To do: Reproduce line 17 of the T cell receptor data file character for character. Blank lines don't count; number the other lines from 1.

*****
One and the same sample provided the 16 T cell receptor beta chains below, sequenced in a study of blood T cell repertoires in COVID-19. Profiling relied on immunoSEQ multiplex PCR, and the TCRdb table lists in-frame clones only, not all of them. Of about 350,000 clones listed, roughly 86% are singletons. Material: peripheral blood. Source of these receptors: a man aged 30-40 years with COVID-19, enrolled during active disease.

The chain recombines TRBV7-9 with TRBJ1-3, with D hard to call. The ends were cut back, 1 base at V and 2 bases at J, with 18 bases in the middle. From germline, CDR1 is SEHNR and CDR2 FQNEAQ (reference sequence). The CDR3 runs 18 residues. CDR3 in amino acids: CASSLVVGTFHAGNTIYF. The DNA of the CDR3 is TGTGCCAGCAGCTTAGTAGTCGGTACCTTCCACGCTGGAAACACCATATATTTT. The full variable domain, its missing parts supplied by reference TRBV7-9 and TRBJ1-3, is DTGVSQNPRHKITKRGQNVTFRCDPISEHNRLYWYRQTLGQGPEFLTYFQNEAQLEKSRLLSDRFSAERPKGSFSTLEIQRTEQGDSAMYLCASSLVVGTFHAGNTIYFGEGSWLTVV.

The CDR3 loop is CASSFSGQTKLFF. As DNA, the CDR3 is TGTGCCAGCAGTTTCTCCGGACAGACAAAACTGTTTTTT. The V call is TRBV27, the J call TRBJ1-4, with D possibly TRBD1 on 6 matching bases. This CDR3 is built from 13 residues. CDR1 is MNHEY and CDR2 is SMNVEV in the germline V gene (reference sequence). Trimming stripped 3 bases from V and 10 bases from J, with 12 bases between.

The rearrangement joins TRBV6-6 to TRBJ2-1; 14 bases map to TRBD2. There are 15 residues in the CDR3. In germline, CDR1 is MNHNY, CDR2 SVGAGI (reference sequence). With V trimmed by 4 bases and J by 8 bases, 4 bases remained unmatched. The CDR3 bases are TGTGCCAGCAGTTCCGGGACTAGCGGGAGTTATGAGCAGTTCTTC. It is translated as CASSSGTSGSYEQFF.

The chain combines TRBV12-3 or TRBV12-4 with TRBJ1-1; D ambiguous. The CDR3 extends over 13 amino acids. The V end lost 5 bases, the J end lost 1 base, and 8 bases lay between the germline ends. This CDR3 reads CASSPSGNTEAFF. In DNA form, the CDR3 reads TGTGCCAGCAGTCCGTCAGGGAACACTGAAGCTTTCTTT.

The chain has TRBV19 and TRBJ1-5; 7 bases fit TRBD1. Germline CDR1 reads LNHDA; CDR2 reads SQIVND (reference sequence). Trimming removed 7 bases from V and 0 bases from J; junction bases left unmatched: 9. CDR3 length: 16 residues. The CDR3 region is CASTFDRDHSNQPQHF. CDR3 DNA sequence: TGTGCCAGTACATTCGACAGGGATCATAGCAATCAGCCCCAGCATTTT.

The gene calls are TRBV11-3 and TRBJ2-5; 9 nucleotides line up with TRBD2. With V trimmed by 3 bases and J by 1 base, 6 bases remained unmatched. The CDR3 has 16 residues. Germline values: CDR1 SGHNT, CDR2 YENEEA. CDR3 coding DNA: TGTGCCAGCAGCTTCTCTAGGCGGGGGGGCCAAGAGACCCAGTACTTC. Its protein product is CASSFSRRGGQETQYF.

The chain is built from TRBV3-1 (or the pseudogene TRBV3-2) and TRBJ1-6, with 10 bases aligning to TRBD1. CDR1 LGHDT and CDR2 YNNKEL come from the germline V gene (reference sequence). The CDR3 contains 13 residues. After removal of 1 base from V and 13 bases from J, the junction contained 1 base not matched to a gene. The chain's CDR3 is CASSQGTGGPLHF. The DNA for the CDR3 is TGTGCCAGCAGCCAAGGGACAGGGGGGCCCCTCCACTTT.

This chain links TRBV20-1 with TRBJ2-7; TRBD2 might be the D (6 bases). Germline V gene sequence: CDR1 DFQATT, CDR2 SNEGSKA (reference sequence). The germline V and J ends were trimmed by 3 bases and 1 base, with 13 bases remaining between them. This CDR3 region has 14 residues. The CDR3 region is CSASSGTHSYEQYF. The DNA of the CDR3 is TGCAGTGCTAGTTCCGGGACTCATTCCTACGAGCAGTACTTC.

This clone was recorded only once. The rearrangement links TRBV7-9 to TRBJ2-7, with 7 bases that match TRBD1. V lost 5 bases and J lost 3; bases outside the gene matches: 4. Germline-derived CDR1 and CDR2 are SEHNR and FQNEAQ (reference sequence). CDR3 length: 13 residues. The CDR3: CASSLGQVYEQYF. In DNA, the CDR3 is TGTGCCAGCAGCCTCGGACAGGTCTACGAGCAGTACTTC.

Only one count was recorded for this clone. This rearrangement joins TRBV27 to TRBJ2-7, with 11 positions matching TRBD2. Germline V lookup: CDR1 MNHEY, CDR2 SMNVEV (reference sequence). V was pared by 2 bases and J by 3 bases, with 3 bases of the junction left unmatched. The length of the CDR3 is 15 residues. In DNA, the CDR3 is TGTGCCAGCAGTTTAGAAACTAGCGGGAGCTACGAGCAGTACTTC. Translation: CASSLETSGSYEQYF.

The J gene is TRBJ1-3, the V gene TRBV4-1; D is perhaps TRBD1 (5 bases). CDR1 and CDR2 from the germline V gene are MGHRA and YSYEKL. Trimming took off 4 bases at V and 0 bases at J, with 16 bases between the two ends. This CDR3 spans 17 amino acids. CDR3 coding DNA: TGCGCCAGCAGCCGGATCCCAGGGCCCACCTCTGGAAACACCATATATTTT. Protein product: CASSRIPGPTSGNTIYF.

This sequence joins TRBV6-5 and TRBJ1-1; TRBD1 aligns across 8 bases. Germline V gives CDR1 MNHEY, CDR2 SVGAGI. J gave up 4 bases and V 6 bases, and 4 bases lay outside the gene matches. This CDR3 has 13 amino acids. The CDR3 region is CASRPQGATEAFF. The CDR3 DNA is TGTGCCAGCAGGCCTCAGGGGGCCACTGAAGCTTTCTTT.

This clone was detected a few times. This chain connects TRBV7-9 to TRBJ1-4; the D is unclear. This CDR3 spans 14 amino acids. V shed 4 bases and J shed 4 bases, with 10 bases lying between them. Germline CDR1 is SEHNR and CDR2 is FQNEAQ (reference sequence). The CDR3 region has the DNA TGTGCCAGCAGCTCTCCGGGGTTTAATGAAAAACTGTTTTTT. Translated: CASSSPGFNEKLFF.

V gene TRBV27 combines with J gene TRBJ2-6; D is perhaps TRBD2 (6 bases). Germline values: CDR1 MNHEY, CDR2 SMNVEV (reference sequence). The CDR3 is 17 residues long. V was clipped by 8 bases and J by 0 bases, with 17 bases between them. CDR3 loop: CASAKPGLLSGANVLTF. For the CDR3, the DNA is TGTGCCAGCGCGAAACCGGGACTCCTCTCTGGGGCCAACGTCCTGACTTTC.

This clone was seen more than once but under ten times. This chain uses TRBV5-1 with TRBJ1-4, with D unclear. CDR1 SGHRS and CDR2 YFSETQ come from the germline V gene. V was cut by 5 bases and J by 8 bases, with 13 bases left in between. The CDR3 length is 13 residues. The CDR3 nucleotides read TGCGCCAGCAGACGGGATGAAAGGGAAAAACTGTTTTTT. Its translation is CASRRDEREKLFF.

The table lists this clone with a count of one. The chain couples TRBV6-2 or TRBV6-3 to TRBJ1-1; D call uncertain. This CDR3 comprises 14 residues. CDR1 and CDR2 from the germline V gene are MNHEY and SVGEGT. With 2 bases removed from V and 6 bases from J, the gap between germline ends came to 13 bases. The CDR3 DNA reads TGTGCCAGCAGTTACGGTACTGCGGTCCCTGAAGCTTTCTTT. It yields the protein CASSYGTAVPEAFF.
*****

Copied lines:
The table lists this clone with a count of one. The chain couples TRBV6-2 or TRBV6-3 to TRBJ1-1; D call uncertain. This CDR3 comprises 14 residues. CDR1 and CDR2 from the germline V gene are MNHEY and SVGEGT. With 2 bases removed from V and 6 bases from J, the gap between germline ends came to 13 bases. The CDR3 DNA reads TGTGCCAGCAGTTACGGTACTGCGGTCCCTGAAGCTTTCTTT. It yields the protein CASSYGTAVPEAFF.